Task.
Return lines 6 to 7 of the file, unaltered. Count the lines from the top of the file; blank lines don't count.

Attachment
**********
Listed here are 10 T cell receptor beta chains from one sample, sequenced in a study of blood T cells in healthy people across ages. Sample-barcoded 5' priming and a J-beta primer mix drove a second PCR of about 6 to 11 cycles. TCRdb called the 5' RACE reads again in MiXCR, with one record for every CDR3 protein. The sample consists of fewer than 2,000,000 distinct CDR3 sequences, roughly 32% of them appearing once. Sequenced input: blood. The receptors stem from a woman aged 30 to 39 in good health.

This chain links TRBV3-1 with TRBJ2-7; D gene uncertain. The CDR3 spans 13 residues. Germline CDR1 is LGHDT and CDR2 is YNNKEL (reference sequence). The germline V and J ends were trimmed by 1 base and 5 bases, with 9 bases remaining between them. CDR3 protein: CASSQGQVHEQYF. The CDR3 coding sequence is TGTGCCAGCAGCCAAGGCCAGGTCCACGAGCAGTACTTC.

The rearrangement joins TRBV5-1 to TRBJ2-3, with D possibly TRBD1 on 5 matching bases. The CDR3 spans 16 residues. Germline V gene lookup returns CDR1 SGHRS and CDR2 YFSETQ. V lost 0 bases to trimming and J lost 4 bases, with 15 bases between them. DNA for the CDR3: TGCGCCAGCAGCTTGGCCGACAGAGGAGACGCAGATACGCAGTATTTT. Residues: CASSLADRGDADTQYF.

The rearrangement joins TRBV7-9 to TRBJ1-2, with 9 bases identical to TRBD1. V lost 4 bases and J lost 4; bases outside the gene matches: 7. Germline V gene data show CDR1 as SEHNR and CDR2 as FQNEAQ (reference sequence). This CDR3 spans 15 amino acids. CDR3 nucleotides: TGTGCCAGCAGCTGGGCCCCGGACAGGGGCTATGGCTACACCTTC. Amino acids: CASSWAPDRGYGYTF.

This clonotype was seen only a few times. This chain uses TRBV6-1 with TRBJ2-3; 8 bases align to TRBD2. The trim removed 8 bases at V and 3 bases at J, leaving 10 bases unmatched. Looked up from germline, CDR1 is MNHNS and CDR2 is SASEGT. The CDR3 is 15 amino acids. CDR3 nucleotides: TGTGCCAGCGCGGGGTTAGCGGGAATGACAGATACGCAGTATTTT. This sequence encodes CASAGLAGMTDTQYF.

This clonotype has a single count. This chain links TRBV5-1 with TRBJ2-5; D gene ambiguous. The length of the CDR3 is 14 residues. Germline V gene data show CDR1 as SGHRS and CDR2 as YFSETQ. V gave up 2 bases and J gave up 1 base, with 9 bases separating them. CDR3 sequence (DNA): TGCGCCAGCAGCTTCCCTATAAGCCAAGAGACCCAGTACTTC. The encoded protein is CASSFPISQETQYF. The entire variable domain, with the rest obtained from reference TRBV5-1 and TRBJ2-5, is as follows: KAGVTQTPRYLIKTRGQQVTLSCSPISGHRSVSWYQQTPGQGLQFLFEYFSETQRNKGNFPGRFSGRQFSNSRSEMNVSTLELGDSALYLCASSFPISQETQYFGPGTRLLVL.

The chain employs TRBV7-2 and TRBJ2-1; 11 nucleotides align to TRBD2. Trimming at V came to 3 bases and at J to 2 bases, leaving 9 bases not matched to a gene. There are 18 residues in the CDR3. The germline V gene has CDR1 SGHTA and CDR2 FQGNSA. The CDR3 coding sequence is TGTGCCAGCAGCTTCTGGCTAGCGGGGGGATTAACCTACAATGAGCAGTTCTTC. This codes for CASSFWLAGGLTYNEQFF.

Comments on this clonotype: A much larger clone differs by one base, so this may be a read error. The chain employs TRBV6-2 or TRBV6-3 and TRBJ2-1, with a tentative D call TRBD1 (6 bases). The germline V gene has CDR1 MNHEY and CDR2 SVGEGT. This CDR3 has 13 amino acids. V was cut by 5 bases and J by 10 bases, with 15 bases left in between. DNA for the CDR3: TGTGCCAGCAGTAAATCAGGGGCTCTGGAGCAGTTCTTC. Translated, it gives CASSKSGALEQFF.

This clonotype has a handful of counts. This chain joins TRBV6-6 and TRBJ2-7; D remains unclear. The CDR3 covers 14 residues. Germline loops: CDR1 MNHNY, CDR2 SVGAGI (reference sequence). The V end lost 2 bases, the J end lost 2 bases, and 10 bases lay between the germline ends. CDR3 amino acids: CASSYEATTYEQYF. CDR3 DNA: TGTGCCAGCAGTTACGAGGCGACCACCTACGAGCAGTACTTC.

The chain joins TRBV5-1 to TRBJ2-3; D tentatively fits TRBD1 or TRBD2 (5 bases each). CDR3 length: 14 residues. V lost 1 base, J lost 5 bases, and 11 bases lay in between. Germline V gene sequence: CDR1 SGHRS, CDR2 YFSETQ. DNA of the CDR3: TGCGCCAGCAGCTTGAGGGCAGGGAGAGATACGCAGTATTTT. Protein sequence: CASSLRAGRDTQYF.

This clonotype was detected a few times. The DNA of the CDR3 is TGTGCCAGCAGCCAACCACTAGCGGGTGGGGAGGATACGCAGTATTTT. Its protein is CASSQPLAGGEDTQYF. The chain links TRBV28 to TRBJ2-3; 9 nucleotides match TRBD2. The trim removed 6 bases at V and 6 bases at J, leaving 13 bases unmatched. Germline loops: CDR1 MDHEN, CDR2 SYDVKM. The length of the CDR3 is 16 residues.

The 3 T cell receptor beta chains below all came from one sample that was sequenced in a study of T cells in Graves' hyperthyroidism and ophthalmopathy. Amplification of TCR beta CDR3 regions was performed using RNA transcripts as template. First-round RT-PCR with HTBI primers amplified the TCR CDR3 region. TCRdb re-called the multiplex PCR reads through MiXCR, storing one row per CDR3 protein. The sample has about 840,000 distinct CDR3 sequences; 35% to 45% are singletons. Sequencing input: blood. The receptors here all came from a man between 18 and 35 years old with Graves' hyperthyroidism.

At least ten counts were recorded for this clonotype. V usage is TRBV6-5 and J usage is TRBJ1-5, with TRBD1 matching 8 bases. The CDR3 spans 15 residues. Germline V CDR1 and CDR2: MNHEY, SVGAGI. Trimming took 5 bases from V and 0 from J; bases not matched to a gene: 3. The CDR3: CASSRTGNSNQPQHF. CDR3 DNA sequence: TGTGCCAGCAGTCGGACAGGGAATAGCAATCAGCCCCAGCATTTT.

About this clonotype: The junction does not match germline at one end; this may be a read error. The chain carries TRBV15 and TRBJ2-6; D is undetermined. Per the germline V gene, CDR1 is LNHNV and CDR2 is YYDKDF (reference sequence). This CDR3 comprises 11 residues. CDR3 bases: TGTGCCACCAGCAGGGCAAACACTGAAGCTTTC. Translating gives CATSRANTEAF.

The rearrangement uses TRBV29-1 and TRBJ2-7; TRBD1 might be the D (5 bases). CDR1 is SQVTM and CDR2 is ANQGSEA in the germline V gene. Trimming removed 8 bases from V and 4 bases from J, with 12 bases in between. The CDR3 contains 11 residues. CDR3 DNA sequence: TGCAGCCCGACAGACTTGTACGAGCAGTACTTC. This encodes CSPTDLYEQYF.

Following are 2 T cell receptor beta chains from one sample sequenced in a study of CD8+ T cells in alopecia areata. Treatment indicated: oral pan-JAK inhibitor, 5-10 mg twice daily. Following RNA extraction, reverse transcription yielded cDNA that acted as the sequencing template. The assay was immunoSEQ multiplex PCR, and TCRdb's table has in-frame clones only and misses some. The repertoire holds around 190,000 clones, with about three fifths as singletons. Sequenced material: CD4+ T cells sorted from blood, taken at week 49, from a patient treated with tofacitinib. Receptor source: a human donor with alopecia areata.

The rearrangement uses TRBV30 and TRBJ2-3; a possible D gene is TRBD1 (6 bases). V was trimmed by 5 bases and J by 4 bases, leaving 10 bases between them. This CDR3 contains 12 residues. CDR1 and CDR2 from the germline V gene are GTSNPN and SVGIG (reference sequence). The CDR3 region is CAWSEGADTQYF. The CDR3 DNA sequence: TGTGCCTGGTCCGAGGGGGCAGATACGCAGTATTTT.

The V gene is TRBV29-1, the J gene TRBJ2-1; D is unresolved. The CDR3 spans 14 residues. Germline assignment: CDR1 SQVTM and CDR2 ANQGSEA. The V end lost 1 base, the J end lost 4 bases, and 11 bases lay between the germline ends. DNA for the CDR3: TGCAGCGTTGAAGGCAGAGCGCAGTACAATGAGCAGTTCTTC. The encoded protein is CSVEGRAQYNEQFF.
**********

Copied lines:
This clonotype has a single count. This chain links TRBV5-1 with TRBJ2-5; D gene ambiguous. The length of the CDR3 is 14 residues. Germline V gene data show CDR1 as SGHRS and CDR2 as YFSETQ. V gave up 2 bases and J gave up 1 base, with 9 bases separating them. CDR3 sequence (DNA): TGCGCCAGCAGCTTCCCTATAAGCCAAGAGACCCAGTACTTC. The encoded protein is CASSFPISQETQYF. The entire variable domain, with the rest obtained from reference TRBV5-1 and TRBJ2-5, is as follows: KAGVTQTPRYLIKTRGQQVTLSCSPISGHRSVSWYQQTPGQGLQFLFEYFSETQRNKGNFPGRFSGRQFSNSRSEMNVSTLELGDSALYLCASSFPISQETQYFGPGTRLLVL.

The chain employs TRBV7-2 and TRBJ2-1; 11 nucleotides align to TRBD2. Trimming at V came to 3 bases and at J to 2 bases, leaving 9 bases not matched to a gene. There are 18 residues in the CDR3. The germline V gene has CDR1 SGHTA and CDR2 FQGNSA. The CDR3 coding sequence is TGTGCCAGCAGCTTCTGGCTAGCGGGGGGATTAACCTACAATGAGCAGTTCTTC. This codes for CASSFWLAGGLTYNEQFF.